Finance will not take into account anything posted or mailed in response to our blog posts when evaluating tenders – our intention is only to use them to improve the draft RFT.  The blog will be open for comments for three weeks. We will consolidate the responses and issue the final version of the RFT via AusTender.

While we intend to release an RFT following this consultation, please be aware that any number of happenings may prevent us from doing so, and if we do release an RFT, the final SoR may look very different to the current draft.

Well, that’s all from me, I look forward to hearing from you.

 

Comments (18)

Congratulations for making the draft Data Centre Facilities Statement of Requirements available in an easy to read (and comment on) format. A manor lack in the document is requirement for mandatory standards and reporting for Sustainable (Green) IT.

While the draft includes a section on Green IT, the only firm requirement is certification to the Environmental Management Systems (EMS) ISO14001 standard, or equivalent. There are no mandatory requirements for energy saving, materials recycling or reporting in the draft. This is despite requirements placed on government agencies to do so. As an example, modern data centres report the energy used by client equipment, so this can be included in mandatory government energy and greenhouse gas reporting. The draft document includes no requirement for such reporting, so that Government CIOs would be unable to comply with reporting requirements.

A "Whole-of-Government ICT Sustainability Plan" was to be developed by the Department of the Environment, Water, Heritage and the Arts (DEWHA) in conjunction with the Department of Finance and Deregulation (Finance) by December 2009. However, the plan has not yet been released.

In the absence of published government requirements, standards and applicable laws are detailed in my book "Green Technology Strategies: Using computers and telecommunications to reduce carbon emissions".

Several students undertaking my courses in Green IT have written green ICT reports for their agencies as course assignments. The courses are available through the Australian Computer Society, the Australian national University and Open Universities Australia.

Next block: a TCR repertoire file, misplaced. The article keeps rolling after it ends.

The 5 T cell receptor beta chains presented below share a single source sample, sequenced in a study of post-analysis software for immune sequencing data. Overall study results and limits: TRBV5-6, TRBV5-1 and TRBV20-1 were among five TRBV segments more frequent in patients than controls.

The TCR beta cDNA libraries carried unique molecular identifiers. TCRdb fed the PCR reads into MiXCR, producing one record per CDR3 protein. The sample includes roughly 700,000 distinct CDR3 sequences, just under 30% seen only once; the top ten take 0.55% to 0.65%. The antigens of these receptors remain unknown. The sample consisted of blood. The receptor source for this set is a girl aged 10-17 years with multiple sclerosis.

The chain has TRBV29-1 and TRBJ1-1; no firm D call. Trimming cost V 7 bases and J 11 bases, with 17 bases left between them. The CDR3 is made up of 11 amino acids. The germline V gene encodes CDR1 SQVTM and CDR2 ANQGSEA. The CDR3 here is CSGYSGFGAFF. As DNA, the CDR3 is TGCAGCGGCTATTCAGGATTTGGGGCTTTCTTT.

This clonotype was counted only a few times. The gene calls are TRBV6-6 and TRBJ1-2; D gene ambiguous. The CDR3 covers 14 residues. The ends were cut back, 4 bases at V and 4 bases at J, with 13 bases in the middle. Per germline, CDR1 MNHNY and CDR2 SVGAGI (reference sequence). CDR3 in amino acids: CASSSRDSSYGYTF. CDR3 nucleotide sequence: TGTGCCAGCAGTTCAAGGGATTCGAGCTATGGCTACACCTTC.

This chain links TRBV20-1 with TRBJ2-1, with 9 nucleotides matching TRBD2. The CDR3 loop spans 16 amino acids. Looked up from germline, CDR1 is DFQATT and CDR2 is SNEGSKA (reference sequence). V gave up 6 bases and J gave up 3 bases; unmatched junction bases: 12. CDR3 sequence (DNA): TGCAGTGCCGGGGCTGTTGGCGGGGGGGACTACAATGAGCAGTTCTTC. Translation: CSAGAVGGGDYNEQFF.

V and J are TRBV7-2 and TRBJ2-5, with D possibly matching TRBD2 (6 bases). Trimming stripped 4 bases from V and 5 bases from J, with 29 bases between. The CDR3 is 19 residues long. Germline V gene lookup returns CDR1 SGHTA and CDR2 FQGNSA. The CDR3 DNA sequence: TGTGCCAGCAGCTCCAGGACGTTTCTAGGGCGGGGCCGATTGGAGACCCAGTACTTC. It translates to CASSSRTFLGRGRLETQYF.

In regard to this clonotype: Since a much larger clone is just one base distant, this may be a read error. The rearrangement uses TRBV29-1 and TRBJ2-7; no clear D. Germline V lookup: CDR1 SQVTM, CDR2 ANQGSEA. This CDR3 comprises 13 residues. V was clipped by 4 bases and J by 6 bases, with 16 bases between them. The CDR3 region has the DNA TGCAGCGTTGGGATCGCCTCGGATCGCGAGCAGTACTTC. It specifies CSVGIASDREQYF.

Currently I have students studying Green ICT, including several preparing reports for major government agencies. The next course starts at ANU in a few weeks time and enrolments are now open.

The course will be updated when the "Whole-of-Government ICT Sustainability Plan" from Department of the Environment, Water, Heritage and the Arts (DEWHA) and Department of Finance and Deregulation (Finance) is available (the report was due in December 2009).

Sustainable IT is one of the topics for the World Computer Congress 2010, to be held in Brisbane in September. Several of the architects of Australian green IT plans and training will be speaking there. I will be talking about green IT training for professionals.

ps: For more on this, see the linked blog posting.

Mark wrote June 30, 2010 at 11:34 am:

>Hi Tom ...I can’t see the linked blog address you refer to. Can you repost the address?

Sorry, yes. Here is the link: Green IT Requirements for Australian Government Data Centre Facilities, June 29, 2010.

In that there are links to Green IT courses, a book and conferences.

We have received a emailed comment which may be of general interest and so here is an anonymous version:

In the section on Telecommunications, clauses 6.9 – 6.15, it would be useful to specifically request that Tenderers be able to provide connection to ICON.